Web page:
A comic novel about the theater world in early Soviet Russia and a “biting attack on censorship” (The Guardian, UK).
From the author of The Master and Margarita, this semi-autobiographical satirical novel paints a vibrant portrait of life behind the curtains of the Russian literary and theater arenas in the early decades of the twentieth century.
Maxudov is a failed novelist who, after contemplating suicide, adapts his novel into a play that—seemingly at random—is chosen to be produced at the renowned Independent Theatre. As it so often does in theater, chaos ensues—including bloodthirsty battles between the show’s two co-directors (modeled on Stanislavsky, the famed inventor of Method Acting, and his co-director) over control of the production; near-constant drama brewing between the actors; and the playwright’s own growing host of misgivings and insecurities about his place in the theatrical community.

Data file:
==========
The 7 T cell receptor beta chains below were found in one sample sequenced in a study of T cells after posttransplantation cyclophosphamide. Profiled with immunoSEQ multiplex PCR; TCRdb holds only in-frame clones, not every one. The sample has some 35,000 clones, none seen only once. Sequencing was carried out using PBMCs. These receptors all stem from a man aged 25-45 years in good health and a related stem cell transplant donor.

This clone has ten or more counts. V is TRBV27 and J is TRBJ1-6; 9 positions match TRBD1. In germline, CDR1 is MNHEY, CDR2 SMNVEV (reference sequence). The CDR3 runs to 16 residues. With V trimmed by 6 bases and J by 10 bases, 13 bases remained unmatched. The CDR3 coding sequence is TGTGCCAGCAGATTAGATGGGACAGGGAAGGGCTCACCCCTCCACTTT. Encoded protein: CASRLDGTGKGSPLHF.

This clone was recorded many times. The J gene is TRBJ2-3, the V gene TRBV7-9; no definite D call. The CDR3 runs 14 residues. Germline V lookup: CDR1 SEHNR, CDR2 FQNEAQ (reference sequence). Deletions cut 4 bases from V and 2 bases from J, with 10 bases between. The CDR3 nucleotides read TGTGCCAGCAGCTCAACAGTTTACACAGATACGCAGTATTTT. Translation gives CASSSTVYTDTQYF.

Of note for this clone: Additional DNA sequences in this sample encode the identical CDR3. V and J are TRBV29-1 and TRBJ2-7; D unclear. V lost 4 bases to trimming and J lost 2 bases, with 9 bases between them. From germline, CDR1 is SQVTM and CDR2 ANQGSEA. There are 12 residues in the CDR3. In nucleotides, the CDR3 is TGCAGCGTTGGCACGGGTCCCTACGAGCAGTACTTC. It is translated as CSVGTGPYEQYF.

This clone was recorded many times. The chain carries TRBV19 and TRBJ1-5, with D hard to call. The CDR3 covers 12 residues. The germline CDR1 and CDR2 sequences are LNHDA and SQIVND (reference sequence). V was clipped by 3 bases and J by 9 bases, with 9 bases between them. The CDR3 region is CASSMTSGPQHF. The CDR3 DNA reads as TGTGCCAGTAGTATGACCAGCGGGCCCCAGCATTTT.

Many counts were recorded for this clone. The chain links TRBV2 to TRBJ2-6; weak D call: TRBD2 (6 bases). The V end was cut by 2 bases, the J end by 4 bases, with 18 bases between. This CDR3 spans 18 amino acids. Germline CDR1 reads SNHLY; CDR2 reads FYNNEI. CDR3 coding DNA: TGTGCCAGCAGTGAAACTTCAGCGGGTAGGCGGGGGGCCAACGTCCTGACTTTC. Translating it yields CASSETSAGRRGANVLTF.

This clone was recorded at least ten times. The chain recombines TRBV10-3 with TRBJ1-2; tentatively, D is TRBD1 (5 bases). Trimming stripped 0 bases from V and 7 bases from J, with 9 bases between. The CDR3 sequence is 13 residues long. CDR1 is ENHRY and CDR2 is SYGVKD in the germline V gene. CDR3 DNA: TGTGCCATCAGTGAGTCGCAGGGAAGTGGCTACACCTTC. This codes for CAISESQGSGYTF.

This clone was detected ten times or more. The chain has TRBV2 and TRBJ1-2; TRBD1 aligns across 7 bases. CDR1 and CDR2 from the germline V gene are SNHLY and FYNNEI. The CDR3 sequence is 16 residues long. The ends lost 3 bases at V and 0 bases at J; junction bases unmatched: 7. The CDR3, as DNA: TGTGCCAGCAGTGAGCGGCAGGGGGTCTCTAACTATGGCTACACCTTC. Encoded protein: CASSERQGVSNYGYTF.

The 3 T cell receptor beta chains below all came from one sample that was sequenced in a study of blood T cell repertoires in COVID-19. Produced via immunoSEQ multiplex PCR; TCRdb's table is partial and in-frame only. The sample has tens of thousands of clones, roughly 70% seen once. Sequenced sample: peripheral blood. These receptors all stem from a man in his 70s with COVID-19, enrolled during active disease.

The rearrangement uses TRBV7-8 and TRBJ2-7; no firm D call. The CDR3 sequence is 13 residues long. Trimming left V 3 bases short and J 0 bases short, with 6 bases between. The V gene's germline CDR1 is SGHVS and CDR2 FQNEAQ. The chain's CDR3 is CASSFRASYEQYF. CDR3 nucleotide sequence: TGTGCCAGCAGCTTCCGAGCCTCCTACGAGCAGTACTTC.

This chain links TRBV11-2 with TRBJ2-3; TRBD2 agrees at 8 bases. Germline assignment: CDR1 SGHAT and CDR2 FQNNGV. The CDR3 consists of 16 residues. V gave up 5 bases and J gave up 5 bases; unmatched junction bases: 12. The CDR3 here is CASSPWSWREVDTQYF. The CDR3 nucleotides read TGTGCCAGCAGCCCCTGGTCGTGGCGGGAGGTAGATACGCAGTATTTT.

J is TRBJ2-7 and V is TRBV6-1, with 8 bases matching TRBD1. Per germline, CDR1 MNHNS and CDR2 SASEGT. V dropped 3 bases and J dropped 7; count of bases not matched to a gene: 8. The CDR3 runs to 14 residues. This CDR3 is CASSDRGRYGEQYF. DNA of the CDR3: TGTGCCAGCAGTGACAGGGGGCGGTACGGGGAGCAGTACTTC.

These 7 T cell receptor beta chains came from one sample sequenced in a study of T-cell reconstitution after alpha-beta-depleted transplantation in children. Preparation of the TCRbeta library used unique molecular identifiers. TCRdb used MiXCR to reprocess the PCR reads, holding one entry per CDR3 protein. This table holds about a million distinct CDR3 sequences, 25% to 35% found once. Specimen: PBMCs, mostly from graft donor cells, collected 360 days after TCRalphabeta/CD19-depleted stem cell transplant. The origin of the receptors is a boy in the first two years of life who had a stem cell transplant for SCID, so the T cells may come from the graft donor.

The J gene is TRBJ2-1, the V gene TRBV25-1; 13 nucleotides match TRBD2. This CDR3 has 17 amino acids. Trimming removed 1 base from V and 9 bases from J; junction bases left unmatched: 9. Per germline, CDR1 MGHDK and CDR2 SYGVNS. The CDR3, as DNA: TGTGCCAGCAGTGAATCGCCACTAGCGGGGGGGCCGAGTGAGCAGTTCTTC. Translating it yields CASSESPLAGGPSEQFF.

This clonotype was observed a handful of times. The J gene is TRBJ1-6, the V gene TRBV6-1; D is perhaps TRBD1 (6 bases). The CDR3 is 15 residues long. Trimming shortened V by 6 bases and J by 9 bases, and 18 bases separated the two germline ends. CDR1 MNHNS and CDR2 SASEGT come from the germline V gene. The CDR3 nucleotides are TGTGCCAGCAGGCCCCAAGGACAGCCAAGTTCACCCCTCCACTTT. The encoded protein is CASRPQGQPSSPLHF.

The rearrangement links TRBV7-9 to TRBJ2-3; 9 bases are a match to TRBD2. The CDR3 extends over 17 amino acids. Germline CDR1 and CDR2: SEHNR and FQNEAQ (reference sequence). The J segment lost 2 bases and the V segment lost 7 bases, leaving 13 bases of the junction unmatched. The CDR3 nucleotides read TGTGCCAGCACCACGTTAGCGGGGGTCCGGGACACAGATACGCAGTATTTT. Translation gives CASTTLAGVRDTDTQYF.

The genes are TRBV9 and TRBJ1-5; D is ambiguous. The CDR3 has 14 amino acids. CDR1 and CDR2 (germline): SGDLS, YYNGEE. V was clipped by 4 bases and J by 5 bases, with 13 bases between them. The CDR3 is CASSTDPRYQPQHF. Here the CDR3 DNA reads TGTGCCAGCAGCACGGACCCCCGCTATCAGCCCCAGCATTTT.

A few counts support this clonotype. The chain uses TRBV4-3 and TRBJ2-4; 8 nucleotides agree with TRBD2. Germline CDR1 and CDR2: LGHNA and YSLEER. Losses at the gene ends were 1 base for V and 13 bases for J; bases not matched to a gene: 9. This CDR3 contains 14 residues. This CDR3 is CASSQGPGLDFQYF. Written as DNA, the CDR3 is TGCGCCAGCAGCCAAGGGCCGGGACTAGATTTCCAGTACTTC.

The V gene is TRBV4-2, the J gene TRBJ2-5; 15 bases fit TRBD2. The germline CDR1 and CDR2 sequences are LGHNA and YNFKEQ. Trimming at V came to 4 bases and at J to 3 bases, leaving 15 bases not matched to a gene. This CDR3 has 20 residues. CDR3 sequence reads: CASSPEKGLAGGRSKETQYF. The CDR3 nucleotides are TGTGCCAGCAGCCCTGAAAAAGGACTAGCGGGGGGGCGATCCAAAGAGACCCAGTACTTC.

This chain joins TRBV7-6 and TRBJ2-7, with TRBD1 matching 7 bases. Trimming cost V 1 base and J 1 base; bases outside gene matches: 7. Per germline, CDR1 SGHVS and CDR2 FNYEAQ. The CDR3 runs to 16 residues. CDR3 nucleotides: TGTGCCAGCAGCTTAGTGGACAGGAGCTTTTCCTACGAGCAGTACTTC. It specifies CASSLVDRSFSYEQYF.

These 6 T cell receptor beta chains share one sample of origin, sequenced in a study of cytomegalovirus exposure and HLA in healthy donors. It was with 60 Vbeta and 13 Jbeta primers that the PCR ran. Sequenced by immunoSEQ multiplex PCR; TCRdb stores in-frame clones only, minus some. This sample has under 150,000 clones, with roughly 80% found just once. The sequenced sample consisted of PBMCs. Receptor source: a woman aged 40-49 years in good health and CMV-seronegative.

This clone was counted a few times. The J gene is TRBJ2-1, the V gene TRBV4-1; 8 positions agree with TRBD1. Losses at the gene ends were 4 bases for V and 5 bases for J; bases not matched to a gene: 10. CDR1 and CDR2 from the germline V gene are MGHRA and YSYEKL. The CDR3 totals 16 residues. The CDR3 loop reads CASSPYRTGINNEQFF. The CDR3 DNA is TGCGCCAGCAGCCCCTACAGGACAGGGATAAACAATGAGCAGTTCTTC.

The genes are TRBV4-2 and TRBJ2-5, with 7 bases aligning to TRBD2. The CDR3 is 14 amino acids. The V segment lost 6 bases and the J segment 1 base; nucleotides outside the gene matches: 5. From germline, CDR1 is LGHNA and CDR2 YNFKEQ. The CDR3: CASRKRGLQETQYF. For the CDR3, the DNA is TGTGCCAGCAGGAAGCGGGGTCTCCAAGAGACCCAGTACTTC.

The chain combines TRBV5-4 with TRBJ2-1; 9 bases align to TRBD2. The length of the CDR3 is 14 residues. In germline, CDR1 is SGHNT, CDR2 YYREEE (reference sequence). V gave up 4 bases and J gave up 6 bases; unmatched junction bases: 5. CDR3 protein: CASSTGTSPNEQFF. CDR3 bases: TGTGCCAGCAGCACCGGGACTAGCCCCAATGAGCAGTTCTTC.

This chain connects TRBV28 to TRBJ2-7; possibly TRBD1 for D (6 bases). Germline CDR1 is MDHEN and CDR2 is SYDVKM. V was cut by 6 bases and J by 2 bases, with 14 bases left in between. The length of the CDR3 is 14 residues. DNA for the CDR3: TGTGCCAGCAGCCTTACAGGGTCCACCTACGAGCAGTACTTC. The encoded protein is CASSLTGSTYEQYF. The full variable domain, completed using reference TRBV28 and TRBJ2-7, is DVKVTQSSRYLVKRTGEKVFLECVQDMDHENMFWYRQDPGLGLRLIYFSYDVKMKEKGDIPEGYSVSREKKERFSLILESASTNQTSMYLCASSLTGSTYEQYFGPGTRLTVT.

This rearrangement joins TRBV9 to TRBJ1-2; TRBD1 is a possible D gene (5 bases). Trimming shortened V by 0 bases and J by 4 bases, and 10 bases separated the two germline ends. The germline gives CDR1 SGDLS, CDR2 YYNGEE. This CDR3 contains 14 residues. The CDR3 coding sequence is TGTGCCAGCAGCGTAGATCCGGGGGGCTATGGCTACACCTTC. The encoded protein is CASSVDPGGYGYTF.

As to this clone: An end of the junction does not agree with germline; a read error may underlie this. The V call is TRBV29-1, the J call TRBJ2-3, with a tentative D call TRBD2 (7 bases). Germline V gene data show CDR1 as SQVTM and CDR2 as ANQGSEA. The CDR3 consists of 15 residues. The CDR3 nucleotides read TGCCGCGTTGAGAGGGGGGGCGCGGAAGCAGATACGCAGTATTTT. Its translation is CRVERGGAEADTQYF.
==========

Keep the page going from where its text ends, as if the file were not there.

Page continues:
With each rehearsal turning more disastrous than the last, it becomes less and less clear whether Maxudov’s play will ever be performed at all…
“A masterpiece of black comedy.” —The Irish Times